By Elizabeth C. Pope, J.D.
Package labeling for Bayer’s One-A-Day chewable vitamins specifying a serving size of "2 gummies" per day did not violate California and New York false advertising laws, where a reasonable consumer would, prior to purchasing the product, look beyond the brand name to ascertain the suggested serving size, which was clearly displayed on the label, the federal district court in San Jose, California, has ruled. The court also rejected the consumer’s claims of unjust enrichment and breach of warranty (Goldman v. Bayer AG, July 26, 2017, Hamilton, P).
Bayer sells chewable multivitamins---"gummies," in Bayer’s parlance—under the trademarked brand name "One A Day VitaCraves." While the "front" of the round container for the product said the bottle contains "70 Gummies," elsewhere the label stated that the recommended serving is two "gummies" per day. Because the container is round, only a portion of the label is readable at any given time.
A consumer who purchased the multivitamins in California and New York complained he was injured by the package’s "deceptive" label: the recommended serving is two "gummies" per day, so the bottle contains only 35 days’ worth of vitamins, and not 70 days’ worth, as he thought when he purchased them. The consumer filed suit alleging violations of various state consumer protection laws; and, on behalf of a putative class, claims of unjust enrichment and breach of express warranty.
Statutory consumer protection claims. The district court granted Bayer’s motion to dismiss for failure to state a claim on all counts. Alleged violations of the state consumer protection laws at issue (i.e., California’s Consumer Legal Remedies Act; the bar against fraudulent business acts found in the California Business & Professions Code; and New York’s Deceptive Acts or Practices Law) are evaluated from the point of view of a "reasonable consumer." Under that test, the court explained, a plaintiff must show that members of the public are likely to be deceived.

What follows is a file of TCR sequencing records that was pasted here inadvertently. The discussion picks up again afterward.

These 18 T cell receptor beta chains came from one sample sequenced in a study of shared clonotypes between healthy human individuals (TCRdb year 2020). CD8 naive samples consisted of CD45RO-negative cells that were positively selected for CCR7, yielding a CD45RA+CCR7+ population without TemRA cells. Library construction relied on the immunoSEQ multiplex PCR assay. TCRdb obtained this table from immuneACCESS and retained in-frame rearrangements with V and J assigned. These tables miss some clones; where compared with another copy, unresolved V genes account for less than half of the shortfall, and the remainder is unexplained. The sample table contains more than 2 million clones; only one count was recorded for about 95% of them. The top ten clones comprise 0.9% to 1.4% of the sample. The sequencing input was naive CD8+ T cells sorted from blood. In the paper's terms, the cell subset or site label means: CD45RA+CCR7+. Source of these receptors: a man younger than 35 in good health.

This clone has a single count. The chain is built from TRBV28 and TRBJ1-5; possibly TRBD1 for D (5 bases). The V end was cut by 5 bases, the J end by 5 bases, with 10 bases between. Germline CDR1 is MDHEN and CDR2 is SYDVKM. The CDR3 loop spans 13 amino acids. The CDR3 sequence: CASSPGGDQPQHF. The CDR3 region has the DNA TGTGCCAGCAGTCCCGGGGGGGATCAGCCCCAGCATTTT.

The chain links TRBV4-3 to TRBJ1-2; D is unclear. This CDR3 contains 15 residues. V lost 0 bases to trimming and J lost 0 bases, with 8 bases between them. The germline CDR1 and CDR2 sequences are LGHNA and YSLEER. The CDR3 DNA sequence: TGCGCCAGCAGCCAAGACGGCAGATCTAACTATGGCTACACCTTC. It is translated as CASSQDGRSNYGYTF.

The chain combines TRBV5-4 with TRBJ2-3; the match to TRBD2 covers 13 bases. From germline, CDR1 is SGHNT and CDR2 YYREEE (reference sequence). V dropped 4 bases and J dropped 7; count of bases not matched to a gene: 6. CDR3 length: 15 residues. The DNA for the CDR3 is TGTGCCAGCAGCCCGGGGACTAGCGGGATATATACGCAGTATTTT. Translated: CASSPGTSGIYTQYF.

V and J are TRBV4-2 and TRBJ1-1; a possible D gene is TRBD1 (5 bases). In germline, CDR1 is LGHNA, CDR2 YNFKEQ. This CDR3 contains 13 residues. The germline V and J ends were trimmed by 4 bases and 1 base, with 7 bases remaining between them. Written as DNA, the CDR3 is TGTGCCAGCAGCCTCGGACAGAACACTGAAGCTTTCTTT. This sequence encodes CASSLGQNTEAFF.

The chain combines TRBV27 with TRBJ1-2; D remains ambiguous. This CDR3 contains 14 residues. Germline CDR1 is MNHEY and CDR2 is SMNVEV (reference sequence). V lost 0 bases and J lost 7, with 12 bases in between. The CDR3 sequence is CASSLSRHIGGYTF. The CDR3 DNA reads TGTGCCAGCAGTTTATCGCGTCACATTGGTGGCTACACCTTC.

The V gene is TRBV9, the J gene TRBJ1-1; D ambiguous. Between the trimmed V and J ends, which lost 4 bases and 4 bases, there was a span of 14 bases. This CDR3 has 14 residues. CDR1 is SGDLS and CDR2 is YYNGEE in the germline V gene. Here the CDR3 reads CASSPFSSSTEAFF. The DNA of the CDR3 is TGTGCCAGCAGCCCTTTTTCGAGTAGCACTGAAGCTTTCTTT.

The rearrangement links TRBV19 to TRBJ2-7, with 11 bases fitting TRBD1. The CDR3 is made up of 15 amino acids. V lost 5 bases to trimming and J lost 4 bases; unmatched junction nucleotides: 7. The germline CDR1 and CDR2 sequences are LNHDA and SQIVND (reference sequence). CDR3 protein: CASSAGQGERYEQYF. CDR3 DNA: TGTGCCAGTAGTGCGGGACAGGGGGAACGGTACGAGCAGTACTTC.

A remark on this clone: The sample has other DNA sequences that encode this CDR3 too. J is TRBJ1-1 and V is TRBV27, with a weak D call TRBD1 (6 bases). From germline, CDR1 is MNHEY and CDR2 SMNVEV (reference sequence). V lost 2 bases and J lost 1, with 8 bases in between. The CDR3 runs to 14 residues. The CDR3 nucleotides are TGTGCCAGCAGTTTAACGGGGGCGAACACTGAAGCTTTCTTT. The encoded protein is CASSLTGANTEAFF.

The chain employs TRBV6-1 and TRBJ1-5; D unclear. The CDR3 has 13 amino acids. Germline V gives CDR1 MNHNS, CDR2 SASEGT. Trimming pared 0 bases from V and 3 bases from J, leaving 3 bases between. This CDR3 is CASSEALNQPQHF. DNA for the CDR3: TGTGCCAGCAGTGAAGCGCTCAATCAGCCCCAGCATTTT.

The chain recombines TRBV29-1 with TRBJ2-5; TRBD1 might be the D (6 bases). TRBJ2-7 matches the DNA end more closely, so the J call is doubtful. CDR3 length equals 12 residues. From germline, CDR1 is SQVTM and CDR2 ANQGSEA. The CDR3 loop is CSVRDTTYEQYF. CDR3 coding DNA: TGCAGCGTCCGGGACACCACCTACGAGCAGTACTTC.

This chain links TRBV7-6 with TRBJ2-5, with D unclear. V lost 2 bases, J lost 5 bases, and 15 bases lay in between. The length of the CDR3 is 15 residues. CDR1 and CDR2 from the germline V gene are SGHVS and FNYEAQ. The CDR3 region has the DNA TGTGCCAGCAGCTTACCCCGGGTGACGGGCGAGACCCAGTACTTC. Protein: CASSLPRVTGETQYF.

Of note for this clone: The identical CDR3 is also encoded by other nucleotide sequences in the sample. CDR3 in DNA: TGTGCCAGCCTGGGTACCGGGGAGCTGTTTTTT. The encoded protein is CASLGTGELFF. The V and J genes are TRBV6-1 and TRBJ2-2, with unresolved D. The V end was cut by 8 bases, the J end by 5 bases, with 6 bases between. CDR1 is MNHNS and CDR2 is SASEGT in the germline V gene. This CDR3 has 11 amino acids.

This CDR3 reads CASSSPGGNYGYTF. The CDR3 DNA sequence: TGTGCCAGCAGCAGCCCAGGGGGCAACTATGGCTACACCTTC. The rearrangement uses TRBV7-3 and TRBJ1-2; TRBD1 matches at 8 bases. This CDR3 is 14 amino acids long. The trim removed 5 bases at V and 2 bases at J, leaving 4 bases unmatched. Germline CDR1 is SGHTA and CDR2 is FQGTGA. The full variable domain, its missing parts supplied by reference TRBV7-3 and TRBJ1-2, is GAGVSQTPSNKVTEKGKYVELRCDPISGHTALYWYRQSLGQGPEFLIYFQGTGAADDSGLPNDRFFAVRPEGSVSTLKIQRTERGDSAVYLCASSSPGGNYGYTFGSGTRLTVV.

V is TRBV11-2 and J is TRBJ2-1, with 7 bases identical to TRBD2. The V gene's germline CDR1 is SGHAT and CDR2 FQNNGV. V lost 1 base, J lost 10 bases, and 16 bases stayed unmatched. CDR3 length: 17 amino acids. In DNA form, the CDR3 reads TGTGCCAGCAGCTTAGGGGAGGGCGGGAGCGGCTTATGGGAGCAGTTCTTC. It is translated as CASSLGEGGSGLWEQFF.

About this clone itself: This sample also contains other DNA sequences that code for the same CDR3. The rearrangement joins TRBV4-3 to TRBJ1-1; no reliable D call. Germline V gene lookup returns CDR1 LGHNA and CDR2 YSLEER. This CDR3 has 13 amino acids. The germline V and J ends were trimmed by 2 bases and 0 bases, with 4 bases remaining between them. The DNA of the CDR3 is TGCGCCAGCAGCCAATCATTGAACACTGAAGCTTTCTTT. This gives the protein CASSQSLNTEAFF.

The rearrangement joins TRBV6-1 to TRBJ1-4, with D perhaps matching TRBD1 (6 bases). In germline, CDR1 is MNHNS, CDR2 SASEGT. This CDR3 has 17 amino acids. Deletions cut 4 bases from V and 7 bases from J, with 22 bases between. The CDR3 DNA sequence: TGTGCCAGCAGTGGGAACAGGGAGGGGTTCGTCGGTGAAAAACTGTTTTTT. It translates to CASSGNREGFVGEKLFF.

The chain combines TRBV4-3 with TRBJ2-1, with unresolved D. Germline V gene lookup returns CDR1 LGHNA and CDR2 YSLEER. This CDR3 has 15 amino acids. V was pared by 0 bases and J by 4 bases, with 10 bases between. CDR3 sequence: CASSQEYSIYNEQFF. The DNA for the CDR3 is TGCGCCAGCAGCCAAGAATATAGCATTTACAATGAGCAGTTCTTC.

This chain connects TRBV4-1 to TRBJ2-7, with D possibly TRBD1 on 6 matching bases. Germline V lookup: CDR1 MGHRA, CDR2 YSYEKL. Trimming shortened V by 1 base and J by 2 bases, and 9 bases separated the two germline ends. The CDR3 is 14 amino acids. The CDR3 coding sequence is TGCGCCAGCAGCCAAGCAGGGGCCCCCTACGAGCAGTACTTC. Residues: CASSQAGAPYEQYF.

In this situation, the court concluded, it is implausible that a reasonable consumer would look at only the front portion of a label that wraps around a round container of multivitamins and conclude from the combination of the brand name "One a Day" and the statement "70 Gummies" that the bottle contains 70 days’ worth of multivitamins. A reasonable consumer of medicine—or a medicine-like substance such as vitamins—would read the label to ascertain the dosage, the court concluded. A slight turn of the bottle would be enough for a reasonable consumer to see Bayer’s clear disclosures that the serving size is "2 gummies" and the number of "Servings per Container" is 35.
Unjust enrichment. The court also dismissed plaintiff’s assertion of an unjust enrichment claim on behalf of a purported "national" class. Under California law, a claim of unjust enrichment cannot stand without a cognizable claim under a quasi-contractual theory or some other misconduct. Here the consumer alleged only that Bayer was "unjustly enriched" as a result of its alleged deceptive labeling. But, the court explained, since there was no deceptive labeling, there could be no unjust enrichment.
Breach of warranty. The consumer argued that the "One A Day" language on the front of the bottle constituted a warranty that Bayer then breached by suggesting a "2 gummies" daily serving size. The court rejected this assertion. The brand name "One a Day" is not an affirmative representation. The entirety of the label, including the description of the contents as "70 Gummies" and the serving size information, formed the basis of Bayer’s bargain with the consumer. There was no breach.
The case is No. 17-cv-0647-PJH.
Attorneys: Janine Lee Pollack (Wolf Haldenstein Adler Freeman & Herz LLP) for Daniel Goldman. Ryan M. Sandrock (Sidley Austin, LLP) for Bayer AG.
Companies: Bayer AG
MainStory: TopStory Advertising CaliforniaNews
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